Today I read an interesting article in the Wall Street Journal titled, Planning That Final Party, Funerals are changing – and people are taking matters into their own hands
The writer talks about her friend Margaret who was battling cancer, and spent hours on the phone with her sister planning every detail of her memorial service. She considered herself the ultimate party planner, and she had some talent in the family with her husband being a cinematographer and her brother-in-law a screenwriter. Her husband put together a slide show about her life and her brother-in-law gave an entertaining story about his entry into the family. Margaret requested her celebration of life be at an elegant and beautiful location the Ebell of Los Angeles, a historic landmark. She also requested a friend play bagpipes and another sing “I’ll Fly Away” from the film “O Brother, Where Art Thou?’
I also liked the story of the daughter who drove 20 hours to plan her father’s celebration of life. He didn’t want a church full of a bunch of flowers; being an avid fisherman, he wanted donations to go towards teaching children to ice fish. He requested a cookout by a river with a keg of beer.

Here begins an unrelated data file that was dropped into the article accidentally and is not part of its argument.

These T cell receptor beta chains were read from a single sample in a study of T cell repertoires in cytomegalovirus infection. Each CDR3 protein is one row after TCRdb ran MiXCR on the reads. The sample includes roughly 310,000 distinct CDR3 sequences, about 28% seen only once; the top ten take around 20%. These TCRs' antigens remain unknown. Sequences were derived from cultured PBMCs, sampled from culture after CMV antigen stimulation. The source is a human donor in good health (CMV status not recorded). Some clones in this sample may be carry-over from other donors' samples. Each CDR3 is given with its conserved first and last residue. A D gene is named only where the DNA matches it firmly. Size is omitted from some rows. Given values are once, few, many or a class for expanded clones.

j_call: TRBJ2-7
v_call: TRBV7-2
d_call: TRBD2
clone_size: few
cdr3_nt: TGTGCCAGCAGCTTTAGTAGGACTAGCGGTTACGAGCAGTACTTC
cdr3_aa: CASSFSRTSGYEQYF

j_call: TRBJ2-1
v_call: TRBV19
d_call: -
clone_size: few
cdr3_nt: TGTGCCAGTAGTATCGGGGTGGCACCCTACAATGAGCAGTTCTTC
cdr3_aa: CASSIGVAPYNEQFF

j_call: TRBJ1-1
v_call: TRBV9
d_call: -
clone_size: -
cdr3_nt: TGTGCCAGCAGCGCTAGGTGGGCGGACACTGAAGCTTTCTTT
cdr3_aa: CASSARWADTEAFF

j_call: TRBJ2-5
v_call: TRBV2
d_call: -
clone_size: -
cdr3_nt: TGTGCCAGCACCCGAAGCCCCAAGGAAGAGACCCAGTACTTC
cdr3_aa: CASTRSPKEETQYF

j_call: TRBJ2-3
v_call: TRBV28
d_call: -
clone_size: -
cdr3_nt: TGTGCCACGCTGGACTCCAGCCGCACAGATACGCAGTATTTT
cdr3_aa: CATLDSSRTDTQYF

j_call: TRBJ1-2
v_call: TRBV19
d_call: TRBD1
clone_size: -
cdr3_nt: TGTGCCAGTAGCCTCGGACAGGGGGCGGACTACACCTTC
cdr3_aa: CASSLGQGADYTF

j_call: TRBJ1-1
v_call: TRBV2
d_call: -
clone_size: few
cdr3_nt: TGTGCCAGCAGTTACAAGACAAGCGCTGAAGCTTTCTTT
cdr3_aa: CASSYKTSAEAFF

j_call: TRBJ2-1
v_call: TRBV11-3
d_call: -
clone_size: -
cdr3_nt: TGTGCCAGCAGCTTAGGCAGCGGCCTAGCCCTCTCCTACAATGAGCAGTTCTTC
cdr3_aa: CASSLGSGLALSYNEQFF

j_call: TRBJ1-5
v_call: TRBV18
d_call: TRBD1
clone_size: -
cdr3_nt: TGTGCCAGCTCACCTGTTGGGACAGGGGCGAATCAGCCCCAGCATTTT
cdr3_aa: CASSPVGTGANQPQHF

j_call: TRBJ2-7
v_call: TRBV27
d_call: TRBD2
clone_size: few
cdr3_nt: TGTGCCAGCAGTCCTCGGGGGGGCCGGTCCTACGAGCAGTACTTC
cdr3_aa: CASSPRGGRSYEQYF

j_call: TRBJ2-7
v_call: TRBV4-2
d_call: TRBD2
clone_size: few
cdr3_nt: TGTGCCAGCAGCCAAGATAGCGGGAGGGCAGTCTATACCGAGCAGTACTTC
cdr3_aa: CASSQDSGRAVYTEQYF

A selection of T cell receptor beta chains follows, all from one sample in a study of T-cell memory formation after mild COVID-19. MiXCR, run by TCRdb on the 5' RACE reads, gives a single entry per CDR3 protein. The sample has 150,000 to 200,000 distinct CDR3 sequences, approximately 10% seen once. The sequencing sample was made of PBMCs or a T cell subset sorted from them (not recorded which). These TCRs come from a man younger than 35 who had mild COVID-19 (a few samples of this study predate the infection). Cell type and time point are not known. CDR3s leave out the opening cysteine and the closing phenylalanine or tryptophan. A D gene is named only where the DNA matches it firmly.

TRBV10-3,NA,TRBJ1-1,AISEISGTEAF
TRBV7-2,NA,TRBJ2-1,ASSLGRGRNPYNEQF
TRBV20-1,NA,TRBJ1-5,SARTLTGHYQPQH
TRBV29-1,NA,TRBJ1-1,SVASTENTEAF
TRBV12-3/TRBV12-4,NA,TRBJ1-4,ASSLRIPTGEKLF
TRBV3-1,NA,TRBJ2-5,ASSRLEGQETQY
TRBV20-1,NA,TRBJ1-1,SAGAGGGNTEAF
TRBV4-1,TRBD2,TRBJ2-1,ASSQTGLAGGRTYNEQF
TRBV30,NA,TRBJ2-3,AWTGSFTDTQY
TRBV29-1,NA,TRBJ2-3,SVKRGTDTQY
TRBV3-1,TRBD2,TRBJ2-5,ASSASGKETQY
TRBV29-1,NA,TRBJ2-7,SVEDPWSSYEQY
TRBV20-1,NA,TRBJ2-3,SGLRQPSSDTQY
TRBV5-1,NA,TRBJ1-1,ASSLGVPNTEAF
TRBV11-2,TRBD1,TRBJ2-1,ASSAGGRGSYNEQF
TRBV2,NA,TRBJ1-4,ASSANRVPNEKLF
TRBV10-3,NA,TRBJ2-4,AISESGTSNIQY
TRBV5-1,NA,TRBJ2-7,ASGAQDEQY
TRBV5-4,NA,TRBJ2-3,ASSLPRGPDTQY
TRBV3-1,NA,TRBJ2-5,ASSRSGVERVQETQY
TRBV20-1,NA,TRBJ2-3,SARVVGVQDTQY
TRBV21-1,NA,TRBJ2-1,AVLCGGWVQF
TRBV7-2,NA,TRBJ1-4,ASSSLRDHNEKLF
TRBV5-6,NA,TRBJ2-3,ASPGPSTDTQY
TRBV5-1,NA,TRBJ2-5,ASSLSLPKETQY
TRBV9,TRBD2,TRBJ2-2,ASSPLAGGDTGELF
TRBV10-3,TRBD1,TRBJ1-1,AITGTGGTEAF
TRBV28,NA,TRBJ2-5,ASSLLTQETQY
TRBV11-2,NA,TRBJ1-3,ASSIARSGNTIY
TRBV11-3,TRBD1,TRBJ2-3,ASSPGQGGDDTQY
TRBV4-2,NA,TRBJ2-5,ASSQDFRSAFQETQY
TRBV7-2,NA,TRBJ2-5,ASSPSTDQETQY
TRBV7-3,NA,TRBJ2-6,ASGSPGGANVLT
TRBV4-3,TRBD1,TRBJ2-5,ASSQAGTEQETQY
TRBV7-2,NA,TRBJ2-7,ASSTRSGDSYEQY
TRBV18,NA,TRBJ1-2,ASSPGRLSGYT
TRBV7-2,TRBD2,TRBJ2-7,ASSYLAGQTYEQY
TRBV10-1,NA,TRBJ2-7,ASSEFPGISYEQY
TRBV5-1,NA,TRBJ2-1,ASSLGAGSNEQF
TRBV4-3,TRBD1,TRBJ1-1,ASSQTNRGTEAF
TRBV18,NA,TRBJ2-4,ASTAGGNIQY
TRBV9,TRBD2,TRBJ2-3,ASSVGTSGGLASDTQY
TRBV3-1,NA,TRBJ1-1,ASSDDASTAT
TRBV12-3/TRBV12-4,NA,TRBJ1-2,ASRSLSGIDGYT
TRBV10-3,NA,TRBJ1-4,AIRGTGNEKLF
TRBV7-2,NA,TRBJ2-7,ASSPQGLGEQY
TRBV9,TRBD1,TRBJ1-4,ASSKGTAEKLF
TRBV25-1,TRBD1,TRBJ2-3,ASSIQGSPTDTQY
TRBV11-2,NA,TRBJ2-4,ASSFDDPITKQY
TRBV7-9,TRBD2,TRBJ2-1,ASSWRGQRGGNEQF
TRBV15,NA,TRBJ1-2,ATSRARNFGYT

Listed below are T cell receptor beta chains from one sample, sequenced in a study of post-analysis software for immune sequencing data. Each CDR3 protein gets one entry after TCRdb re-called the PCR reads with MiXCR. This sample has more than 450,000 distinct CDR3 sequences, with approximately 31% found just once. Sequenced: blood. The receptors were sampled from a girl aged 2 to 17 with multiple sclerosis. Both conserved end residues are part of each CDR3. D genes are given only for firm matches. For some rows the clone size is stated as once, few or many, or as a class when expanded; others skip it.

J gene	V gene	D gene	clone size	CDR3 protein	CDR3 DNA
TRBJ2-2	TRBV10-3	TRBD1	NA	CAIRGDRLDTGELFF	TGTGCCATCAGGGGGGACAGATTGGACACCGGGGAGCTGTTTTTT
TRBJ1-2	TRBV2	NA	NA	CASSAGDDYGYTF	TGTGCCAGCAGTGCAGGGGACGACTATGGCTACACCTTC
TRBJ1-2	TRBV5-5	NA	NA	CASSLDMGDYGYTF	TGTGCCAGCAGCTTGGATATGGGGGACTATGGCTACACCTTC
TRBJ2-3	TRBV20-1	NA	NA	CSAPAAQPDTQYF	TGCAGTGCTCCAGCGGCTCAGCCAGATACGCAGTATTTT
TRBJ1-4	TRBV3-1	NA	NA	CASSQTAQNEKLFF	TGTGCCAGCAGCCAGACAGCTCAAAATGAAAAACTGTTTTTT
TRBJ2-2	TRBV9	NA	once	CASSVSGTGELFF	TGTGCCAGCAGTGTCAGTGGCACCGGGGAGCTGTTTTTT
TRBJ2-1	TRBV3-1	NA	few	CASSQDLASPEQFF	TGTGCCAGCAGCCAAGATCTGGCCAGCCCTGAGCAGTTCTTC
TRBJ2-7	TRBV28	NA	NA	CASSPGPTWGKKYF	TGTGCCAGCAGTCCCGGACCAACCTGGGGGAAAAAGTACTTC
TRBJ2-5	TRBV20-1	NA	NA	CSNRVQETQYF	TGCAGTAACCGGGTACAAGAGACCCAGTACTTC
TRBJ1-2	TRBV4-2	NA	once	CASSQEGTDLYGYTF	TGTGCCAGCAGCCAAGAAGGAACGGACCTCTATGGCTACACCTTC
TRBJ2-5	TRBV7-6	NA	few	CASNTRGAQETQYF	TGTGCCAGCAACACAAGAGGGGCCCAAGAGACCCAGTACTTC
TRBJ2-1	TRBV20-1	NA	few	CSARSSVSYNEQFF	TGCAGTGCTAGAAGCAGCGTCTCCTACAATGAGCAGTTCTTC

The article also talked about the perils of not planning ahead. Kathy Cartwright talks about attending to a funeral of her parents’ friends. She said the funeral seemed impersonal. “There were doughnuts left over from an earlier church service, and no coffee. It was really awful, ” she says.
I hope this article gives you some creative ideas for planning a celebration of life. Like most parties, start with a good location (it doesn’t have to be a church if the person wasn’t religious), good personalized music, good eulogies or stories of the loved ones life. You’ll know it was a success if you see people laughing one minute and crying the next. A good service captures the fun and the funny moments of the person’s life as well as the emotion of missing such a treasured friend or relative.